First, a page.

Our copy of ‘The Giraffe and the Pelly and Me’ is in the format of a large style picture book, wonderfully illustrated by Quentin Blake. It doesn’t contain any chapters, but it’s a short children’s novel rather than a typical picture book. There are a lot of words on every page, and it took me well over half an hour to read it aloud this morning. It’s the second time I’ve read it since we acquired it a couple of weeks ago, and it’s an enjoyable story that’s quite fun to read.

It’s told in the first person by a boy called Billy, whose ambition is to own a sweet shop. He meets a strange trio who have set up a window-cleaning business: a giraffe, a pelican and a monkey. They’re invited to clean the windows of a Duke’s mansion, and in doing so they manage to avert a serious crime…

Unlike Dahl books for older children, there are no gruesomely awful people. Billy’s parents are not described, and the Duke speaks in an upper-class style; he’s rather angry when we first meet him, but it’s not unreasonable in the circumstances. His threats of violence are humorous rather than of any concern even to a young and sensitive child.

The story is ridiculous, of course, and gradually becomes more so; quite apart from speaking and setting up a business, the giraffe and the pelican both have unexpected and unique special features. Inevitably there’s a happy ending that suits everyone. There’s a lot of ironic and other mild humour in the writing as well as in the pictures, and it makes an excellent book to read and talk about.

The language is reasonably simple without being condescending or unrealistic. My only mild problem with the book is two or three instances of mild bad language used by the Duke. I prefer not to use this kind of thing when reading to young children. It wasn’t a problem to change or omit the words when reading, but it could be disturbing to some.

Other than that - and it’s only on one page - I would definitely recommend this as a read-aloud for children of three and upwards, and for fluent readers of any age.

Review by copyright 2017 Sue's Book Reviews


The Chalet School Reunion (by Elinor M Brent-Dyer)

In my gradual re-reading of the Chalet School series by Elinor M Brent-Dyer, I reached the fiftieth book (as originally written), ‘The Chalet School Reunion’. It’s not one that I remembered at all; perhaps, when I was a teenager, I found it less interesting than some of the others. It doesn’t take place during term-time, so the school is barely featured. Instead, it’s another volume about Joey Maynard and some of her family and friends. My copy is a hardback published in the early 1960s, which was one of my mother’s collection.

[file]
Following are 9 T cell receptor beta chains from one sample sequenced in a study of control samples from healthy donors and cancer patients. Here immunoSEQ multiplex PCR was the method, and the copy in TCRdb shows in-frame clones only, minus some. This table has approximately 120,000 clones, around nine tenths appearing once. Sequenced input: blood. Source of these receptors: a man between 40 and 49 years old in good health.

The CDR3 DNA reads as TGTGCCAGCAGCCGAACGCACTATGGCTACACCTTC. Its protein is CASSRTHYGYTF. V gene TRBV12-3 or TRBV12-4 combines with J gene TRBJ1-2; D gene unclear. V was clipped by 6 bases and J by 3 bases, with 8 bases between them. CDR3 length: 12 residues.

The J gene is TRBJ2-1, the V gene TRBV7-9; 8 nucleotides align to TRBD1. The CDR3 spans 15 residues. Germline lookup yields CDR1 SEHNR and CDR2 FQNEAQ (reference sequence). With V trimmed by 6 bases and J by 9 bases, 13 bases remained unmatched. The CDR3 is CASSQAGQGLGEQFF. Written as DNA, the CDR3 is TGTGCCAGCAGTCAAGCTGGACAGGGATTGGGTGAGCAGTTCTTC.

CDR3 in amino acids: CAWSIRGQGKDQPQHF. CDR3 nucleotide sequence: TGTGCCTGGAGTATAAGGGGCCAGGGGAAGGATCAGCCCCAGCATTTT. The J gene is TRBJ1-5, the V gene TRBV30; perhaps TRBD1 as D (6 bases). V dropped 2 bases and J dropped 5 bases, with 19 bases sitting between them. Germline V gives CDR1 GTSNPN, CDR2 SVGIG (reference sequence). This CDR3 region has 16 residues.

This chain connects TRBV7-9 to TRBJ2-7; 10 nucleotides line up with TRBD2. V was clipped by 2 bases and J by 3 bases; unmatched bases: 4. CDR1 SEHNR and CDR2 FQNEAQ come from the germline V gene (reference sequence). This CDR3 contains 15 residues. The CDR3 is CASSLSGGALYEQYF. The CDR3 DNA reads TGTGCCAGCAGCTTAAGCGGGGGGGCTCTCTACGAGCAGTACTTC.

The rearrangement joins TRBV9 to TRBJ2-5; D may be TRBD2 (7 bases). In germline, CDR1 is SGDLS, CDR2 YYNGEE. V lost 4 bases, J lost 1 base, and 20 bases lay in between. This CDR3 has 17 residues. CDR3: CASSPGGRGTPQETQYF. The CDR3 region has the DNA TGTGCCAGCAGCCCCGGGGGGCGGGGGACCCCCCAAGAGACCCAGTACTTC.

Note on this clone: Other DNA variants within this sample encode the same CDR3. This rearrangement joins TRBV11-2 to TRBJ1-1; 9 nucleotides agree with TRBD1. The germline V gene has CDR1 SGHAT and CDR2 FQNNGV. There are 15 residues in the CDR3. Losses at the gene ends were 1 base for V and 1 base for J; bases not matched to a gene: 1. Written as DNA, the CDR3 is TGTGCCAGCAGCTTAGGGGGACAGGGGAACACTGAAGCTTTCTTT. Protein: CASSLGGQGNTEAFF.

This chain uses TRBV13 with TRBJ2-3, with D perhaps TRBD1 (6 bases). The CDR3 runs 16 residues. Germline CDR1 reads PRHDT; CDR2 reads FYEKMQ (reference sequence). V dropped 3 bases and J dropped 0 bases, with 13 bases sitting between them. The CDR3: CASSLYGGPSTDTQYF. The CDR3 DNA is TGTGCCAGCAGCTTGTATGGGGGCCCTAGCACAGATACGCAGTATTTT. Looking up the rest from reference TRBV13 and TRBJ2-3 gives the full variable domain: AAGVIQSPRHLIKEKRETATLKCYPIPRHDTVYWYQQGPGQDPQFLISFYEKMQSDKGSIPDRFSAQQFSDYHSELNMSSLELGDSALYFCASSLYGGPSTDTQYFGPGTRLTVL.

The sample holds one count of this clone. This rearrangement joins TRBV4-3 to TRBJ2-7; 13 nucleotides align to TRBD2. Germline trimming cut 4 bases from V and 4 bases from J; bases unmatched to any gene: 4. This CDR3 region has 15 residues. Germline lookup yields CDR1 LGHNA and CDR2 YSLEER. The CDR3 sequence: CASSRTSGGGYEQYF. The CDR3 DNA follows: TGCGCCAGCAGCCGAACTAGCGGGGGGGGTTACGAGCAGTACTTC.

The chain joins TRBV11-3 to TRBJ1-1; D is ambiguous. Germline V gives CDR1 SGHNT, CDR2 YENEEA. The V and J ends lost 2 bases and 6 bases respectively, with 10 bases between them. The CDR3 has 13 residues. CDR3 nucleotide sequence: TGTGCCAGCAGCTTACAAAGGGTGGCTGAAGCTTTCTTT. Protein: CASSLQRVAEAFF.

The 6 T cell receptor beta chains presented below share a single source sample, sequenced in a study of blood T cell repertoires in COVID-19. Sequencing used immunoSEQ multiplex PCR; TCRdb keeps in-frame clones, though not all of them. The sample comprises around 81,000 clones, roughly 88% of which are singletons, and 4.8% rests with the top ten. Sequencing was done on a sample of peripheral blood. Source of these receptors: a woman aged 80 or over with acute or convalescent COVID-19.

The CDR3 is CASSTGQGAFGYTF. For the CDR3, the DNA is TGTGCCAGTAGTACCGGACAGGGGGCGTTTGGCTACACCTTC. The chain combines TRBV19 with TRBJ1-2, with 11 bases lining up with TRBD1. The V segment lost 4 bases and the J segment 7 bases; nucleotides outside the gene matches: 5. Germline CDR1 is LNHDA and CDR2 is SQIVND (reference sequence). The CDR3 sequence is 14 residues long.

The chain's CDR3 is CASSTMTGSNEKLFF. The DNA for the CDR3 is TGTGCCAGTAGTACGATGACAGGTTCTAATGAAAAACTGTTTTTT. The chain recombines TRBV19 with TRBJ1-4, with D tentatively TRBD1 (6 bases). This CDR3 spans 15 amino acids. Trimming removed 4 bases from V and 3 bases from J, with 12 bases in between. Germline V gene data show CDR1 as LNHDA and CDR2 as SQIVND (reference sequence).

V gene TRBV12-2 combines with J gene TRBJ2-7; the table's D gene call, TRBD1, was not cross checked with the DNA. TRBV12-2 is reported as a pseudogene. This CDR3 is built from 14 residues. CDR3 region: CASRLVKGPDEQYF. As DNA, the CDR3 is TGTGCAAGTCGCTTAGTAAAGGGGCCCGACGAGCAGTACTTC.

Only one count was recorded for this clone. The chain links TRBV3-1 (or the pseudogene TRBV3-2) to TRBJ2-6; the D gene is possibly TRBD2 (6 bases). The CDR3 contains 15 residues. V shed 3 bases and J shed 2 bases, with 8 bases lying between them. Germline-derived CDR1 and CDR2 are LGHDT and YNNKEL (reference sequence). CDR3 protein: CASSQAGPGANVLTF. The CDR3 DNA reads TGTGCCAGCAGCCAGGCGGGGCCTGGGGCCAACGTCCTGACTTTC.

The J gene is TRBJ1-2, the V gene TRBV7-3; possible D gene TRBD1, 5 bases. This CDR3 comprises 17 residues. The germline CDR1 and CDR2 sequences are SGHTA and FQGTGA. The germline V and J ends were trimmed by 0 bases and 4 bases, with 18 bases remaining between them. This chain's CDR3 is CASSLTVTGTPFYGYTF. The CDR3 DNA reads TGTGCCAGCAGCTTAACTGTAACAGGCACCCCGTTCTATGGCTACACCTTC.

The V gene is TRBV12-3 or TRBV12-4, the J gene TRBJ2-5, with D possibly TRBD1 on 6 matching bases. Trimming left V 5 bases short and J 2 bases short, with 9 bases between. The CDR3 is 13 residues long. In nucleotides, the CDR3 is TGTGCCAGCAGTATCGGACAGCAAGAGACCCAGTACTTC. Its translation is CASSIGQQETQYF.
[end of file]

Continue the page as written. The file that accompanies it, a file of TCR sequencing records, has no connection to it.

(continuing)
The main character in the book is Grizel Cochrane, one-time difficult student, then a somewhat cranky music teacher who never wanted to teach at all. At the start of the novel she’s tired, emotionally drained, under a great deal of stress, and possibly heading towards a breakdown of some kind. Her business in New Zealand has folded up, her best friend has got married, and her stepmother in the UK has died, meaning that Grizel now inherits her father’s money.

She decides to take a break in Switzerland to stay with her close friend Joey, and have a rest before having to deal with legal issues and finances. As the title of the book suggests, there is a reunion involved, and it’s not just Grizel and the Chalet School staff. Joey contacts everyone she can find who was a pupil at the Chalet School in its first year of existence. Quite a few of them are able to travel to stay with her, or nearby, and she arranges various local outings, aided by her triplet daughters who are now sixteen…

I very much liked reading the sections about Grizel, and the way she is finally able to let go of some of the past, and realise that it’s acceptable to look forward to the future and even to be happy. Brent-Dyer created a complex and three-dimensional character in Grizel, although for the previous several volumes she was relegated to New Zealand, with barely a mention. She shows herself courageous and, essentially, very likeable in this book and the ending, while somewhat predictable, is very satisfying.

The digressions about the various outings led by the triplets Len, Con and Margot are less interesting on the whole. Brent-Dyer loved to educate her readers into the delights of mountain hikes and beauty spots, and more than once I found myself skimming. However she weaves character-building into them, and one of the outings has a near tragedy, with long-lasting consequences for all involved.